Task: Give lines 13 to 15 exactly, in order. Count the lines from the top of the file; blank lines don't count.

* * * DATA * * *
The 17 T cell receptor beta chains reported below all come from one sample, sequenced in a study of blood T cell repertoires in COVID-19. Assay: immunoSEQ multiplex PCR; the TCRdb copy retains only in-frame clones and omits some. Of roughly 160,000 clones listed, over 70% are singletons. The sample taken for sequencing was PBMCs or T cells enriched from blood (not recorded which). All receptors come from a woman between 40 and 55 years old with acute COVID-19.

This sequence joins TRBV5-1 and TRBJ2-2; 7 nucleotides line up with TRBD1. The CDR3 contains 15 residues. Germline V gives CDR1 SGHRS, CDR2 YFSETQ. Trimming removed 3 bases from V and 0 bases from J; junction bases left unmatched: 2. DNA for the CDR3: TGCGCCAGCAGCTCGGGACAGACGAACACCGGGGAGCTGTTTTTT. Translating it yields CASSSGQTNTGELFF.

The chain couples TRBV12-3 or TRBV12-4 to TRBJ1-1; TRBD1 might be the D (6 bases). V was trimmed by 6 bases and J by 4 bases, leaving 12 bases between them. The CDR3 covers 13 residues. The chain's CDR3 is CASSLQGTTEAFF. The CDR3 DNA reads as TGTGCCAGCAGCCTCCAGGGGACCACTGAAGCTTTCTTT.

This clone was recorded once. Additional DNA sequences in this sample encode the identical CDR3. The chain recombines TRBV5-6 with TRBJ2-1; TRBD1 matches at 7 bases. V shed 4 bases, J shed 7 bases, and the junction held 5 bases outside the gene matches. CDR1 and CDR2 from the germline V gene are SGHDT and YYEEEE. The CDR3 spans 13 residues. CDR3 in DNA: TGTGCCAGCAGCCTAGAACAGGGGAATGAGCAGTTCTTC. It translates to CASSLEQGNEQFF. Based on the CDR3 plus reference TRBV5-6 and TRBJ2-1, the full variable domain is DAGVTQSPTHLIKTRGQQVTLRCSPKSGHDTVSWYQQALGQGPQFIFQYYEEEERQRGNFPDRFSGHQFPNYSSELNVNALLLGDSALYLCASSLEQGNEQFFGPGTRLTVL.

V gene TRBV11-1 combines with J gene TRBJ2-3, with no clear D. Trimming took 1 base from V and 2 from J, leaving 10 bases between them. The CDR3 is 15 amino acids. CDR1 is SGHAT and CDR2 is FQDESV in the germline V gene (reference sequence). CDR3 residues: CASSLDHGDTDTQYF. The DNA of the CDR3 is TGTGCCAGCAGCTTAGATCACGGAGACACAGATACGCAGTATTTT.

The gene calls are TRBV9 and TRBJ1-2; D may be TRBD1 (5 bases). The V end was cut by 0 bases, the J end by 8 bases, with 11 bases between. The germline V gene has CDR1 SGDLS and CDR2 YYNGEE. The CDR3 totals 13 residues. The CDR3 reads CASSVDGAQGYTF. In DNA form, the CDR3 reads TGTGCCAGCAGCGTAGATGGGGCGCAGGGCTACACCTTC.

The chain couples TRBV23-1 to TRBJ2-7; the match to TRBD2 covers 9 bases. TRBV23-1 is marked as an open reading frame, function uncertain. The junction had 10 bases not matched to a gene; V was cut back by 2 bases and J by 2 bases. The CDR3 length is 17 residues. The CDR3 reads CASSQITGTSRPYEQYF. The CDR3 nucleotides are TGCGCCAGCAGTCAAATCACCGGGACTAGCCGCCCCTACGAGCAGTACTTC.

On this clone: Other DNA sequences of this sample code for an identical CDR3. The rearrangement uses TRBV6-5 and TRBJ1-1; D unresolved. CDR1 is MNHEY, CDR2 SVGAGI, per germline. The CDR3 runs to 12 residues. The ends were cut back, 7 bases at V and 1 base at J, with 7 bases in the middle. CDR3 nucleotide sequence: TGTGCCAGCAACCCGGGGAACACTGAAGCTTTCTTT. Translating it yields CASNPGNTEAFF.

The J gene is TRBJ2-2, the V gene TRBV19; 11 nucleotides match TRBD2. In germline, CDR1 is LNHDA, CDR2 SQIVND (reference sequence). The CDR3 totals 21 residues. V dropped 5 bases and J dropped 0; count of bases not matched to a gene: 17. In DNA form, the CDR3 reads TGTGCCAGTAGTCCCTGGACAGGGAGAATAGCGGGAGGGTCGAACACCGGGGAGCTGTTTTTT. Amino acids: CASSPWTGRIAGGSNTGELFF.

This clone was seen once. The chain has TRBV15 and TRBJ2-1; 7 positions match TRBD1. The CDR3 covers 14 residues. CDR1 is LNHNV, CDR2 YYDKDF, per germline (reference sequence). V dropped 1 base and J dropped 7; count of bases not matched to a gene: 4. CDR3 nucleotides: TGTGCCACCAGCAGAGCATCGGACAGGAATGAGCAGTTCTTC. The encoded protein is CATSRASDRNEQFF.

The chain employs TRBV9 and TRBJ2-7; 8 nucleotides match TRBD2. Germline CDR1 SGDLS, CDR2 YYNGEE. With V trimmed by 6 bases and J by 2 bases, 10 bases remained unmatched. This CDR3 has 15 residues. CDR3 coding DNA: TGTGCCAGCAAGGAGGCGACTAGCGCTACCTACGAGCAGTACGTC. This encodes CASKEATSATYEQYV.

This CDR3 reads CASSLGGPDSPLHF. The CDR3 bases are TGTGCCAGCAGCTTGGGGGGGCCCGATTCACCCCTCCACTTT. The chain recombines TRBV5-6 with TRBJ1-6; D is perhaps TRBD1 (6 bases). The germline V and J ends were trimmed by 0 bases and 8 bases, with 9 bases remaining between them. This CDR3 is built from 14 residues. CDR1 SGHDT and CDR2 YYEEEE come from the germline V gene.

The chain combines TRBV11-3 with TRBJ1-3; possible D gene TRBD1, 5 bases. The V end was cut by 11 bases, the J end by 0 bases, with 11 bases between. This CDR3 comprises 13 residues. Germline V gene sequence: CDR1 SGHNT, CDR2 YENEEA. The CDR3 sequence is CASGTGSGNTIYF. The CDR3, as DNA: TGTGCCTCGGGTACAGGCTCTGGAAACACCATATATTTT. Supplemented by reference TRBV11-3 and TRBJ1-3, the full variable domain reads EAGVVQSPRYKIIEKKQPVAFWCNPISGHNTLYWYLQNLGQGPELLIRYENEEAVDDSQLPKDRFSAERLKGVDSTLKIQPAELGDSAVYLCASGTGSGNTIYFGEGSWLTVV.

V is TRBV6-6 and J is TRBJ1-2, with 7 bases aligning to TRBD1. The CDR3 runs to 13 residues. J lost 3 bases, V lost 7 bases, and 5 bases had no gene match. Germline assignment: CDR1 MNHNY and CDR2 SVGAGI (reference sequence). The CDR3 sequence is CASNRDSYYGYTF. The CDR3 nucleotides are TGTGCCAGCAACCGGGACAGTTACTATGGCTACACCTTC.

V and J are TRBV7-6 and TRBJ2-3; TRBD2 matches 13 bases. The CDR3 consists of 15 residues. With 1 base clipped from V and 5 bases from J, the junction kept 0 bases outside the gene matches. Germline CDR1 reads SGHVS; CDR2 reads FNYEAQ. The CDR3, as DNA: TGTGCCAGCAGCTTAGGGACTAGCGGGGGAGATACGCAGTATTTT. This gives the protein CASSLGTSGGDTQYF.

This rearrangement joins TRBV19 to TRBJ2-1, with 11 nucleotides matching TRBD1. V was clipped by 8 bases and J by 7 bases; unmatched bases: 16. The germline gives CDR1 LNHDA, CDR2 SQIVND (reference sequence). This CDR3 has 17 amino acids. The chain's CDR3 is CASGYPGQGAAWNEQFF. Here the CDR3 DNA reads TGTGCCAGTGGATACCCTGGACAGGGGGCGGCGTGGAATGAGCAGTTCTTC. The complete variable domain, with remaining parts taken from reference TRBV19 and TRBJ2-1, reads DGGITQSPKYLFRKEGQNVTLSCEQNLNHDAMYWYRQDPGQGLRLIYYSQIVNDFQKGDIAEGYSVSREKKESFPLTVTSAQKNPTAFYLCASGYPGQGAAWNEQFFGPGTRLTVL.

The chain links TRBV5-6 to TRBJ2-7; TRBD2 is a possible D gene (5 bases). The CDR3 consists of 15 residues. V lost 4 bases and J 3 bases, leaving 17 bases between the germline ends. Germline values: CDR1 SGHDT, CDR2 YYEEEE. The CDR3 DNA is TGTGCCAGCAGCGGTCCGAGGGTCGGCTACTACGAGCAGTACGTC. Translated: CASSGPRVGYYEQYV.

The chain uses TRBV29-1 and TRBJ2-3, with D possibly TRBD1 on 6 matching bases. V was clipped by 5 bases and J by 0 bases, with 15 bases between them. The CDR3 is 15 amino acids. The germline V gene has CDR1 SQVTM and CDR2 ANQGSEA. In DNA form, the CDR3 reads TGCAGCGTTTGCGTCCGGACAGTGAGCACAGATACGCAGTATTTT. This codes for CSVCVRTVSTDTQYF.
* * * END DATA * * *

The chain combines TRBV11-3 with TRBJ1-3; possible D gene TRBD1, 5 bases. The V end was cut by 11 bases, the J end by 0 bases, with 11 bases between. This CDR3 comprises 13 residues. Germline V gene sequence: CDR1 SGHNT, CDR2 YENEEA. The CDR3 sequence is CASGTGSGNTIYF. The CDR3, as DNA: TGTGCCTCGGGTACAGGCTCTGGAAACACCATATATTTT. Supplemented by reference TRBV11-3 and TRBJ1-3, the full variable domain reads EAGVVQSPRYKIIEKKQPVAFWCNPISGHNTLYWYLQNLGQGPELLIRYENEEAVDDSQLPKDRFSAERLKGVDSTLKIQPAELGDSAVYLCASGTGSGNTIYFGEGSWLTVV.

V is TRBV6-6 and J is TRBJ1-2, with 7 bases aligning to TRBD1. The CDR3 runs to 13 residues. J lost 3 bases, V lost 7 bases, and 5 bases had no gene match. Germline assignment: CDR1 MNHNY and CDR2 SVGAGI (reference sequence). The CDR3 sequence is CASNRDSYYGYTF. The CDR3 nucleotides are TGTGCCAGCAACCGGGACAGTTACTATGGCTACACCTTC.

V and J are TRBV7-6 and TRBJ2-3; TRBD2 matches 13 bases. The CDR3 consists of 15 residues. With 1 base clipped from V and 5 bases from J, the junction kept 0 bases outside the gene matches. Germline CDR1 reads SGHVS; CDR2 reads FNYEAQ. The CDR3, as DNA: TGTGCCAGCAGCTTAGGGACTAGCGGGGGAGATACGCAGTATTTT. This gives the protein CASSLGTSGGDTQYF.